The year is only half over, but healthcare cybersecurity breaches continue to proliferate at an alarming rate. In fact, according to US government data, the number of healthcare cybersecurity breaches in the first five months of 2022 was nearly double what it was during the same time last year.
Healthcare has always been a significant target for cybercriminals, and with good reason: The data is valuable and widespread—and the security is often completely inadequate.
Which healthcare cybersecurity breaches stood out in the first half of 2022, and what can we learn from them? Read on for the top five notable ones.
From March 7–21, 2022, a malicious actor accessed the Shields Healthcare network, a Massachusetts-based medical services provider. This incident compromised the private data of 2 million people, including names, Social Security numbers, birth dates, addresses, billing information, medical treatment information, and more. Such stolen data can be used for social engineering, phishing, scamming, and in some cases, extortion.
It was later determined that Shields investigated a security alert around March 18, but was not able to confirm any data theft at the time. This allowed the malicious activity to continue for another three days, and so it was only first discovered on March 28.
The incident forced Shields to rebuild certain systems. Meanwhile, lawyers are investigating the possibility of a class action lawsuit against Shields, claiming that the data breach was a known and foreseeable risk that Shields should have taken steps to prevent. They also say that the company did not adequately monitor its computer network and that it did not inform patients about the data breach until the beginning of June.
This incident illustrates why it is so essential for healthcare organizations to not only comprehensively assess their security posture, but to also have a plan in place in the event of a healthcare cybersecurity breach.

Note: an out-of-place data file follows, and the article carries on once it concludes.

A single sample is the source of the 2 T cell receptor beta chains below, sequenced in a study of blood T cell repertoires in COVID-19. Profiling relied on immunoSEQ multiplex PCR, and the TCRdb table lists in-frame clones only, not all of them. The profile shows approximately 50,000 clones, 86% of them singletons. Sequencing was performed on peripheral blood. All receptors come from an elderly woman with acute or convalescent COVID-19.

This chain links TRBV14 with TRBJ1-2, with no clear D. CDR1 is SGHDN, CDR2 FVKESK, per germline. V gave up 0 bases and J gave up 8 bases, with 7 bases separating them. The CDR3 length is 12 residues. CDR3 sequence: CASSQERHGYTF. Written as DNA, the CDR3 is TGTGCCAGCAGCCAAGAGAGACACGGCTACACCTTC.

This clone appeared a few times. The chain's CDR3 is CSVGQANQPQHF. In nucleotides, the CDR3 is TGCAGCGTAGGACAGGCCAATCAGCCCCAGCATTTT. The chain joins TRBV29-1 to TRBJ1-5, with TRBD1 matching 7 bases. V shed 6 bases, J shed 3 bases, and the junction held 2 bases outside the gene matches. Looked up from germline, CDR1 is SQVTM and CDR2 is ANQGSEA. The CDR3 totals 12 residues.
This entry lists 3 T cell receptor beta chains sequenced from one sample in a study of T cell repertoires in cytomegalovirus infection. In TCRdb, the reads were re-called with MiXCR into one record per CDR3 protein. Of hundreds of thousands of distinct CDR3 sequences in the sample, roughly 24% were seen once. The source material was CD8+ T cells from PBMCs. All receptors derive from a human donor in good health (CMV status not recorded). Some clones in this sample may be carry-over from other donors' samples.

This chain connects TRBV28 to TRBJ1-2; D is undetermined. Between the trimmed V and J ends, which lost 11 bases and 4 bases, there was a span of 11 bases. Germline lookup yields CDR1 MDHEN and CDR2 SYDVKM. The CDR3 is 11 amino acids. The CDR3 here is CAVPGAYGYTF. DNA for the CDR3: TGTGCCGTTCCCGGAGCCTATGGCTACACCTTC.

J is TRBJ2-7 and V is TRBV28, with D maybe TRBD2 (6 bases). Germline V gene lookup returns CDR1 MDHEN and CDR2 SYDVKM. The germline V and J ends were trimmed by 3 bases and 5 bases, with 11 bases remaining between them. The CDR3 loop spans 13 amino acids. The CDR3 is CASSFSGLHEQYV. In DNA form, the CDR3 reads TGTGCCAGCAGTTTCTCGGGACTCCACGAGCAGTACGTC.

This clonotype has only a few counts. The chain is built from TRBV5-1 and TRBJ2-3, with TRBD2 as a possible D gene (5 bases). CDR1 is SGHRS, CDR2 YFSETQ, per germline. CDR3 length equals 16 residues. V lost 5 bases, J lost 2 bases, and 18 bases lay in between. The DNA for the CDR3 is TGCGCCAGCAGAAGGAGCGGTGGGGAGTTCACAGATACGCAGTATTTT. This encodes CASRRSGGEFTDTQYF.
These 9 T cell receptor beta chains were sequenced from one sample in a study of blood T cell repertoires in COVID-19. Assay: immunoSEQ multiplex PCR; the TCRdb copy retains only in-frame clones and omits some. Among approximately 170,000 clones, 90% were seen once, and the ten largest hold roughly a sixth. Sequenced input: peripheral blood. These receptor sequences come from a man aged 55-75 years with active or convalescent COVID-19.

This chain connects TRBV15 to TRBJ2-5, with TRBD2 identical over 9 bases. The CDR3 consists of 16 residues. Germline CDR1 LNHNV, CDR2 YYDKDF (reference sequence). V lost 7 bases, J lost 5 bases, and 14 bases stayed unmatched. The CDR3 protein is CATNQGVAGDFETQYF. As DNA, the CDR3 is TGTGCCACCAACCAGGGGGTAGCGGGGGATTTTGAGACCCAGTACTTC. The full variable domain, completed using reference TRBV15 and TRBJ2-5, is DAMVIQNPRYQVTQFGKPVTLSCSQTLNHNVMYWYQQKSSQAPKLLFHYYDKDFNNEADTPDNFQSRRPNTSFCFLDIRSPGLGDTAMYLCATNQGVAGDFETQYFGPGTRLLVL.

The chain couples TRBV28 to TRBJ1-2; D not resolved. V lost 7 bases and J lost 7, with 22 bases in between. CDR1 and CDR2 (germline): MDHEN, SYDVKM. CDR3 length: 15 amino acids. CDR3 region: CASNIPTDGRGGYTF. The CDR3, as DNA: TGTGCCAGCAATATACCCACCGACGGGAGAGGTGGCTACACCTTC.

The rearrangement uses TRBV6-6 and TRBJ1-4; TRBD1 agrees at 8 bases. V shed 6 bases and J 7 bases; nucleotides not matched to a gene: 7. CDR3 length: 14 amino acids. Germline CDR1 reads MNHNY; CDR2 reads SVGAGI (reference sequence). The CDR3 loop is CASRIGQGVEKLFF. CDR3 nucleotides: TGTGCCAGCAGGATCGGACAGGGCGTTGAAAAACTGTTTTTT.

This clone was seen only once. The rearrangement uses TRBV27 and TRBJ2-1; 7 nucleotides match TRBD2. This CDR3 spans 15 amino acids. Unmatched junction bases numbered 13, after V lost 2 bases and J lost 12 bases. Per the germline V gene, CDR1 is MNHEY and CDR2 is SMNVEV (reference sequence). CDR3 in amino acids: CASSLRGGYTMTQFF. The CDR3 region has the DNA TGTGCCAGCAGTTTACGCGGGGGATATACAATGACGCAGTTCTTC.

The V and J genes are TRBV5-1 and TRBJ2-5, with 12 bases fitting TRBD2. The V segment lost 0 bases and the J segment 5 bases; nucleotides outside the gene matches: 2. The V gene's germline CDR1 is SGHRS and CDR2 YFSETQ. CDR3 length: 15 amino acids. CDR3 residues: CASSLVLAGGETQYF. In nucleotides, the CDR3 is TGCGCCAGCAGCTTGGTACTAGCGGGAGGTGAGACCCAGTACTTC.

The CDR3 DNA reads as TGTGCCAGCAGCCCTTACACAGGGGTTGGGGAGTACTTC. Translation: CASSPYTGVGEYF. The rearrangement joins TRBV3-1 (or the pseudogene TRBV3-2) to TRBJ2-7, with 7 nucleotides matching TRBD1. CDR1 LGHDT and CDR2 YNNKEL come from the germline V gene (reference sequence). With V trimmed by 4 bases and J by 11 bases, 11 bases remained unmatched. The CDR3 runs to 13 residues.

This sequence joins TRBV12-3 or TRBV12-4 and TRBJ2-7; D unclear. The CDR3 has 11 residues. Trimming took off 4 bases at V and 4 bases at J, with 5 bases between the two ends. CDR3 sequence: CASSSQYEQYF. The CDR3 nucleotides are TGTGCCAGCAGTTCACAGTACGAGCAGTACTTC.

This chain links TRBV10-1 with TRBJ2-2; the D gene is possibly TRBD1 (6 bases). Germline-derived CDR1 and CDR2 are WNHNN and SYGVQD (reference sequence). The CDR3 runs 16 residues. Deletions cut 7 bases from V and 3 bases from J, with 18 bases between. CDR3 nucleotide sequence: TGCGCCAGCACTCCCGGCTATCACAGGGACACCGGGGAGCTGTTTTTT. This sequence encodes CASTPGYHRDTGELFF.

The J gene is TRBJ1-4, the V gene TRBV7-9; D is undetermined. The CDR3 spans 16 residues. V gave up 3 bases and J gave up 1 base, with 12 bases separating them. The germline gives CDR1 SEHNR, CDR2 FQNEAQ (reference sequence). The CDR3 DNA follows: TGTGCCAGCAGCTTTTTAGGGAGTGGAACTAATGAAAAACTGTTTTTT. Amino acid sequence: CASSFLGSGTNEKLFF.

In January 2022, the Florida-based Broward Health hospital system announced that it had experienced a data breach in October, when a cybercriminal accessed the personal and medical information of 1.3 million patients and employees. The compromised data included names, addresses, driver’s license numbers, Social Security numbers, insurance information, and more.
The malicious actor gained access through a third-party medical provider. Broward Health detected the breach in October and notified the FBI and the Department of Justice.
Following the incident, Broward Health beefed up its security with password resets and by implementing multi-factor authentication for all users. It announced that it was implementing “minimum security requirements for devices not managed by Broward Health Information Technology with access to its network.”
This cyber incident underscores the importance of robust third-party security risk management, and in particular, strong access control. Implementing both can unquestionably help prevent similar healthcare cybersecurity breaches.
In February 2022, Michigan-based business services company Morley announced that it had suffered a ransomware attack in August 2021, which resulted in the exposure the data of 521,000 clients and former and current employees. The exposed data included names, Social Security numbers, client identification numbers, and health insurance details.